Provide a test-run

A lessee is afforded the opportunity to save on business expenses in terms of equipment and office space until they build up their own practice. Along the same lines, the leasing doctor is able to test out success rates in specific geographical areas before opening their own practice doors.

Draw the line

Just because you are sharing space, does not mean that you are also sharing patients. It is important to know the difference between a spaced share versus an associateship or partnership as it can be harder to sell your practice if you already have a space share in place.

Crunch the numbers

Have an attorney with health care law experience draw up a legal contract before the commitment is made, including duration of and terms of lease, termination and renewal terms, conflict resolution, insurances accepted, outline of equipment sharing and maintenance costs, any shared staff or office number, and schedule for the shared space.

What’s next?

Contact the experts at Professional Transition Strategies to learn more about different space-sharing opportunities to find out if this option makes sense for your dental practice.

The Kids Are in College; Now What?

Becoming an empty-nester is a natural time to start thinking about your next steps, as well. While there is still tuition to be paid, a well-laid dental practice transition takes years of planning, whether that means engaging in a partnership or preparing for retirement. Here are some steps to start taking now.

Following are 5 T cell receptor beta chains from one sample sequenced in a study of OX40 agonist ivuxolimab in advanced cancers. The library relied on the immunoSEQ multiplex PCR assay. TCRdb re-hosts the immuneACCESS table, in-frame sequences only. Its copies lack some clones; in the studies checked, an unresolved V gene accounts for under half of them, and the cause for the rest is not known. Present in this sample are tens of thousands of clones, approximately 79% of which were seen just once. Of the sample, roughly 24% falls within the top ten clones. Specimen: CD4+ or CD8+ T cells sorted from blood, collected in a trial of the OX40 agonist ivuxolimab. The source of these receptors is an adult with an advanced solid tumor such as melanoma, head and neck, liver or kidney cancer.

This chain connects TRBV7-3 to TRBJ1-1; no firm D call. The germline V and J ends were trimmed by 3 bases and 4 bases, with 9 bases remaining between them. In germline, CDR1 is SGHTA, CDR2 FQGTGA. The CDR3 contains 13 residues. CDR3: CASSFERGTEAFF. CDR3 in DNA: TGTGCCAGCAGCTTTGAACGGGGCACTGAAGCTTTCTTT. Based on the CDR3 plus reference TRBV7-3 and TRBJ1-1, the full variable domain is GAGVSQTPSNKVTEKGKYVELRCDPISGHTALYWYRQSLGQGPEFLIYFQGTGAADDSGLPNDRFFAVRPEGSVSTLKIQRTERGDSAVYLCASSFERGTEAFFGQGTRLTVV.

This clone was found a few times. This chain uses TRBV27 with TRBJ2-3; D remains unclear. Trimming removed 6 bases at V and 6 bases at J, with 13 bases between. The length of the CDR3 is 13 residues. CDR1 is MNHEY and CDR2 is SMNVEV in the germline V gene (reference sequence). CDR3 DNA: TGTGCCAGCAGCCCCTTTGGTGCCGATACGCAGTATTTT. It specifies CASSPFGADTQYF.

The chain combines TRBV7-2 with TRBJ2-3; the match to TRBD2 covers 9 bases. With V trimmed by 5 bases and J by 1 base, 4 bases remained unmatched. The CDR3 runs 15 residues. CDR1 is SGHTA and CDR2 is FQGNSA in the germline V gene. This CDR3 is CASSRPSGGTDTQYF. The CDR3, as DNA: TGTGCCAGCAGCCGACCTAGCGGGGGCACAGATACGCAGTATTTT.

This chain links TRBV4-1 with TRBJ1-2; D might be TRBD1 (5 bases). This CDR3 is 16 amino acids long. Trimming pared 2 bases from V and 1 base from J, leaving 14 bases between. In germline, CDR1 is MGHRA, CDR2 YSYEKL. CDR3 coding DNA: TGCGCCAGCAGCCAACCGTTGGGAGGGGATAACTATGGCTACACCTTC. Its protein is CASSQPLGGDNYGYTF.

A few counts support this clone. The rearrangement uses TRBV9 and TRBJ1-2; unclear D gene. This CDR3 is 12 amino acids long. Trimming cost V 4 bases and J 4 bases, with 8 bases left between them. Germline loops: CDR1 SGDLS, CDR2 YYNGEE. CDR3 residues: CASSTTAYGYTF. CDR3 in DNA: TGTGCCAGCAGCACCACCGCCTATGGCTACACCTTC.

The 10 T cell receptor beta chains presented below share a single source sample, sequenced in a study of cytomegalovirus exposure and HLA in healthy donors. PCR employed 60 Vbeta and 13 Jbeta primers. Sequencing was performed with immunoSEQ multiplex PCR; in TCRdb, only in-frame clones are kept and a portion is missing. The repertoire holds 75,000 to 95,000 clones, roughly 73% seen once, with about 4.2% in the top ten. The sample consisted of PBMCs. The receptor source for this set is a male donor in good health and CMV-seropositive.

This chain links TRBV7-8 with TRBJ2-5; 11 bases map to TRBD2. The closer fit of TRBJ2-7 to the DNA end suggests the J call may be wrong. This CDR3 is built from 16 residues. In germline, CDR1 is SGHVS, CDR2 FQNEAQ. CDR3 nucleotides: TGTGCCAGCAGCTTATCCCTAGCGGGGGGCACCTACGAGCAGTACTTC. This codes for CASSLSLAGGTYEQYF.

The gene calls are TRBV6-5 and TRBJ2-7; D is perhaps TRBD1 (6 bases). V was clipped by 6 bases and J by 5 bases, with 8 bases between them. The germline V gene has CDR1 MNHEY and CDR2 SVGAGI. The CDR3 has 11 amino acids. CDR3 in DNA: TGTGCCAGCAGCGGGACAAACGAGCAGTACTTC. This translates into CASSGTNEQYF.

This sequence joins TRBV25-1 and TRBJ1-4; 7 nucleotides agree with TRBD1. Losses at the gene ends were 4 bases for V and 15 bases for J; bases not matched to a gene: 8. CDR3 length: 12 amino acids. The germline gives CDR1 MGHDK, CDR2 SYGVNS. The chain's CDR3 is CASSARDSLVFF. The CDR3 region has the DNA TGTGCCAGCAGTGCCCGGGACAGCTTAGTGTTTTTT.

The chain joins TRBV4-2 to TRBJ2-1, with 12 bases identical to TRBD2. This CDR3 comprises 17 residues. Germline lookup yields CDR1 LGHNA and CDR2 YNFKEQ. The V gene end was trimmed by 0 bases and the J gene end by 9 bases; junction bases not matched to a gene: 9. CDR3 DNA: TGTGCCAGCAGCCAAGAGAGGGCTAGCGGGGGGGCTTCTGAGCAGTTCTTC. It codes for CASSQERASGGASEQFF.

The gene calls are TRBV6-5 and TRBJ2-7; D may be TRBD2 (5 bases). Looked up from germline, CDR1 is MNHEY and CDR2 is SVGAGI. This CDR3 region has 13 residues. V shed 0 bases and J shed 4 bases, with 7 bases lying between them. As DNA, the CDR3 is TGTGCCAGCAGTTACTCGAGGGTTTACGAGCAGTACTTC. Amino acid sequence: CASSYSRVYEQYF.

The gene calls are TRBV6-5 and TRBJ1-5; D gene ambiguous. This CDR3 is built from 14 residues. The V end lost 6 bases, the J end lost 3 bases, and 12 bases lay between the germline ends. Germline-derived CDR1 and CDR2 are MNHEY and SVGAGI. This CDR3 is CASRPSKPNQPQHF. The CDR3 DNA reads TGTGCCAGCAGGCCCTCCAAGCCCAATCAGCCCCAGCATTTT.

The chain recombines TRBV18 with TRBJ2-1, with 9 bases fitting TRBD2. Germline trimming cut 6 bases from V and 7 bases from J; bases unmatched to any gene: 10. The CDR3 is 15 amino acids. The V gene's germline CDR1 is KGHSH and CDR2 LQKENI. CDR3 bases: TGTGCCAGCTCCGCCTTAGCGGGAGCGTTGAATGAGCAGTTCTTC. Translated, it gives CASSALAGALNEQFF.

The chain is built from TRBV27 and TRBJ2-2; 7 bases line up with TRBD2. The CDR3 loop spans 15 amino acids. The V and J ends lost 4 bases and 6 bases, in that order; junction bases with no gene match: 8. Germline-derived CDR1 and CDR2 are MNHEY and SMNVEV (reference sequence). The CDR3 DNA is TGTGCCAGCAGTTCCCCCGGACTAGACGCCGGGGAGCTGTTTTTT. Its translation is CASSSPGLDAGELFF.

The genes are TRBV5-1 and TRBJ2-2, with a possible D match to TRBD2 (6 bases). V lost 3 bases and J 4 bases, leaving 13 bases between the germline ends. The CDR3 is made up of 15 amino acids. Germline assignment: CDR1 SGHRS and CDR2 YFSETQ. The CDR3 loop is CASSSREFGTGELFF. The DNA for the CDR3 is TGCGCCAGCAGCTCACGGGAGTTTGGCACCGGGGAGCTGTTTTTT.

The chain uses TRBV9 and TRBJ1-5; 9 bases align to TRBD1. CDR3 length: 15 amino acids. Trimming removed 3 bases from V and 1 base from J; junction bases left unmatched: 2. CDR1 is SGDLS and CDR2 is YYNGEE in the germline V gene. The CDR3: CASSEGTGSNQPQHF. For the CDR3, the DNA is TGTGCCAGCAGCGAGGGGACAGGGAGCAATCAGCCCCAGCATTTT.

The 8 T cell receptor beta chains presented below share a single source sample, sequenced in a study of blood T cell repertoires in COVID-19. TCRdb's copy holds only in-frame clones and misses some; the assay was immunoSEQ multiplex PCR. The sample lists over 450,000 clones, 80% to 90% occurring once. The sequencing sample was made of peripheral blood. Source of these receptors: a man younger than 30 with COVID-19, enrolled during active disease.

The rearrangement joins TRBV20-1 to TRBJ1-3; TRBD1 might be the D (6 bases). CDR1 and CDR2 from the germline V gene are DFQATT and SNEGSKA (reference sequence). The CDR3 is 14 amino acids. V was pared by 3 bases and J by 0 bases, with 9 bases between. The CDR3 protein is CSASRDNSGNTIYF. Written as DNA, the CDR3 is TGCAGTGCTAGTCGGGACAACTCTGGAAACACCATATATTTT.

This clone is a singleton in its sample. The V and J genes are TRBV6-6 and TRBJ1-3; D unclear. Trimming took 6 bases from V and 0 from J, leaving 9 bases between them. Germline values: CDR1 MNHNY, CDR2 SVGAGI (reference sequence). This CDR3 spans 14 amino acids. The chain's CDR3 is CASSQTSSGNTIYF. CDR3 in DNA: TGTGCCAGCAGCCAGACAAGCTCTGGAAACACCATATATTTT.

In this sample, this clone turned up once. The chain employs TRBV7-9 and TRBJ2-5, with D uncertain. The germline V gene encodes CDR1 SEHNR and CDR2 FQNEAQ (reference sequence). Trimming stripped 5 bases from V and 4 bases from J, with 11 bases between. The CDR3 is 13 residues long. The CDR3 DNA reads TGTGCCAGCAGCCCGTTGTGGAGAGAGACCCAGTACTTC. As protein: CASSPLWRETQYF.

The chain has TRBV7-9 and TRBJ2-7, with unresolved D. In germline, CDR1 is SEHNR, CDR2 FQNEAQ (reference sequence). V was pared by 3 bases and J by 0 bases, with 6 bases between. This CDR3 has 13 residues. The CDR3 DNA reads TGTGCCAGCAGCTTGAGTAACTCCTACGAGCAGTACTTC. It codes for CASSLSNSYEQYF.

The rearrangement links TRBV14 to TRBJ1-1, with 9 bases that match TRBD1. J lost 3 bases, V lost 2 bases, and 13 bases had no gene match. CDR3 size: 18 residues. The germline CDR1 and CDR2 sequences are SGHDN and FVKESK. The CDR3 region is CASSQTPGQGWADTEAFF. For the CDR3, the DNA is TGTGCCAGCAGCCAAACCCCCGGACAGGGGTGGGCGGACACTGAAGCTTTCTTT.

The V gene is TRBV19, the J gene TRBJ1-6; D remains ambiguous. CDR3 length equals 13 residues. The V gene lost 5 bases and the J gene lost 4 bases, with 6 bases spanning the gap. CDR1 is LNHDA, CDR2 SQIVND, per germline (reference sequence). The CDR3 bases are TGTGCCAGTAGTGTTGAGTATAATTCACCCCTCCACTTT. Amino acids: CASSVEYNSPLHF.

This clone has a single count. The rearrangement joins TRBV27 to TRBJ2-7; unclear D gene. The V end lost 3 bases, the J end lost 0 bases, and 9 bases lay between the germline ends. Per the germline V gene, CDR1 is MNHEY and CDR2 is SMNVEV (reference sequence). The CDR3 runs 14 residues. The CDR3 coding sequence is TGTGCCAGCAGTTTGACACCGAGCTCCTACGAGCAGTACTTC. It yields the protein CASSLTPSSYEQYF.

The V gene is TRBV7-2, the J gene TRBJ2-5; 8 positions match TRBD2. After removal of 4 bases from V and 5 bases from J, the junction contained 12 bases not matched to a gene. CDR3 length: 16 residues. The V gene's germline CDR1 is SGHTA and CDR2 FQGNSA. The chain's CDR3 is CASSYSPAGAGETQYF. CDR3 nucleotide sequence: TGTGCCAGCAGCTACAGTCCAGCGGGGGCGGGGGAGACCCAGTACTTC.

Contact a broker

It takes approximately 150 hours to transition a dental practice, which is one of the many reasons to hire a professional broker. In order to get the most of your sale, both financially and personally, a professional broker will help you focus on the bottom line and create an accurate appraisal of your dental practice while vetting potential buyers and removing any emotion from the transaction.

Crunch the numbers

Determine how much you need for retirement, how much debt you have left, and how much you need to get out of the practice when you ultimately decide to sell it. The most important point is to plan for your transition while production is still high to ensure you gain a higher valuation. Because the most recent years’ collections are weighed heavier than past years, you’ll want to go out on a high note if a sale will take place in the next two or three years.

Know your options